Sabbath Reflections

The ‘squeeze stile’ is a type of stone stile characteristic of the Gloucestershire Cotswolds (you can find out more about efforts to preserve them HERE). When I have taken groups of young people out walking in the local fields there are always those who try to go through the squeeze stile without removing their backpack and then there are those who remove their backpack, walk through and have their bag passed on to them. I will leave you to reflect on which group is more successful!

The writer, farmer and environmentalist Wendell Berry wrote a series of Sabbath poems which are beautiful points of entry into the rhythm of rest and re-collection that a Sabbath prompts. In Sabbath V, 1987 Berry describes moving into the Sabbath as like entering a woodland for which the entry point is narrow. In the poem he asks…

Why must the gate be narrow?

Because you cannot pass beyond it burdened.

To come in among these trees you must leave behind

the six days’ world, all of it, all of its plans and hopes.

You must come without weapon or tool, alone,

expecting nothing, remembering nothing,

into the ease of sight, the brotherhood [and sisterhood] of eye and leaf.


The Sabbath is a reminder that it is not how much we can carry that is the measure of our life but how much we can let go. In Sabbath we find ourselves ‘standing in the shadow of the mercy of light’. The shadow allows us to unburden ourselves, to find a cooling breeze, in the knowledge that there is a  light that will sustain us once we venture back out of the trees.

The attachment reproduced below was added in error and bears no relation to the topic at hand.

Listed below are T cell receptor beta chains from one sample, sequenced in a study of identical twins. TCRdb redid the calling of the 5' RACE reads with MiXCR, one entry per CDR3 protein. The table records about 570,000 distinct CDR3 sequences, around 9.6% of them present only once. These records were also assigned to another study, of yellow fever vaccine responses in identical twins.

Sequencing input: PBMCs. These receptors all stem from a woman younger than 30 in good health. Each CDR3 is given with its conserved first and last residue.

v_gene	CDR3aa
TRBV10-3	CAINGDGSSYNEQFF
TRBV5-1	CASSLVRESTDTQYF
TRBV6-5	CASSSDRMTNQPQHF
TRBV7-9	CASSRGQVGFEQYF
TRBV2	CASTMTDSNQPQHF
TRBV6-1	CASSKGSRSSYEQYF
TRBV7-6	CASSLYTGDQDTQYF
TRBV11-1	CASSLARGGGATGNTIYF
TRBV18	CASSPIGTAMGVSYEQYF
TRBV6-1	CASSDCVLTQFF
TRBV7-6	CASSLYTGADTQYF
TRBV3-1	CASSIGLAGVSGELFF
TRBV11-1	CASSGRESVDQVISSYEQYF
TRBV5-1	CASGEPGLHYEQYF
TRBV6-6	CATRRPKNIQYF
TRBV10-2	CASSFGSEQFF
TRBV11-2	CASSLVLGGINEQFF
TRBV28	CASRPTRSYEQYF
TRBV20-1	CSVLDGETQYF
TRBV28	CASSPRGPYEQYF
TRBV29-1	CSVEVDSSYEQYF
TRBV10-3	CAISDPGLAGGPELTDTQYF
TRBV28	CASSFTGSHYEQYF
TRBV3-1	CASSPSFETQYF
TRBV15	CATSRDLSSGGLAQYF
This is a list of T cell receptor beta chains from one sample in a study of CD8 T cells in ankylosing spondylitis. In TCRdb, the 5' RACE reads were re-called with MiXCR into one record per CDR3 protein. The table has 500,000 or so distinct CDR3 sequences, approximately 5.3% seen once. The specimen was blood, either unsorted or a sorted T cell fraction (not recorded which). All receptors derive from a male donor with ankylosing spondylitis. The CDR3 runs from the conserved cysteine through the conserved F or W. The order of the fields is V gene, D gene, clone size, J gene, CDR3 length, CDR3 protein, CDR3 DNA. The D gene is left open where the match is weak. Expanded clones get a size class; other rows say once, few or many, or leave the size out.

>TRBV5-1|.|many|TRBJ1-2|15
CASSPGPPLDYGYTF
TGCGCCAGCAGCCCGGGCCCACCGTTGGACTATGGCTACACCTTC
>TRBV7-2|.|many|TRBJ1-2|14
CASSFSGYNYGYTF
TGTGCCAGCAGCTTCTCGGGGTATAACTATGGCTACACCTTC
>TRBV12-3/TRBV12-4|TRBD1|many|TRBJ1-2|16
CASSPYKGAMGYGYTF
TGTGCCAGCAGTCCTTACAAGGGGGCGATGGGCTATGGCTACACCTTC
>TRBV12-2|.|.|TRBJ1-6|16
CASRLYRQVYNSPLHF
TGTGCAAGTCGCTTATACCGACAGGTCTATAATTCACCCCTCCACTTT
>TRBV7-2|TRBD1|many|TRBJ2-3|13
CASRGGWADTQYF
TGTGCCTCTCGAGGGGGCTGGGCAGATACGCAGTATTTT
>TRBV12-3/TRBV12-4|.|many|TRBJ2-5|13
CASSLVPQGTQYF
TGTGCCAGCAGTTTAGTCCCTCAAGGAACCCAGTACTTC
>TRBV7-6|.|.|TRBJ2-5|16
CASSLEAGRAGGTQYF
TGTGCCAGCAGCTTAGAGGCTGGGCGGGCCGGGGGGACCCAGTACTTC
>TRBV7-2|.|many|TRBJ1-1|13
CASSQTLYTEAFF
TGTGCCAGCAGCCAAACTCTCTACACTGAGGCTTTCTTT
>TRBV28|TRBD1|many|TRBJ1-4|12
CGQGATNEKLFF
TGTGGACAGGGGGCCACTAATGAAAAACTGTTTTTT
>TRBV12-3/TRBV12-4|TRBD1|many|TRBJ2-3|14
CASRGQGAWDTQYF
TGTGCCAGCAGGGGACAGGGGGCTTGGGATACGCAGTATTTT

We were thinking about how to honour and celebrate ‘Sabbath’ in the Rhythm of Life small group on Monday evening. In future weeks we will consider prayer, scripture and more. (Please join us on future Mondays; get in contact on [email protected] for details of where and when)

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Communion during this time

In these unprecedented times, we are working hard to find imaginative solutions in a landscape that has been rapidly changing. Sometimes we get things right, and sometimes we miss the mark. I apologise that this has been the case regarding communion.

For those of you who have received wafers in a parcel, we would ask that you either consume them, or put them somewhere safe to bring back once we are able to be together again.

We are going to be sending out a new order of service for use during this time as either a simple service of the word or, on occasion, to help us to share an Agape meal together.

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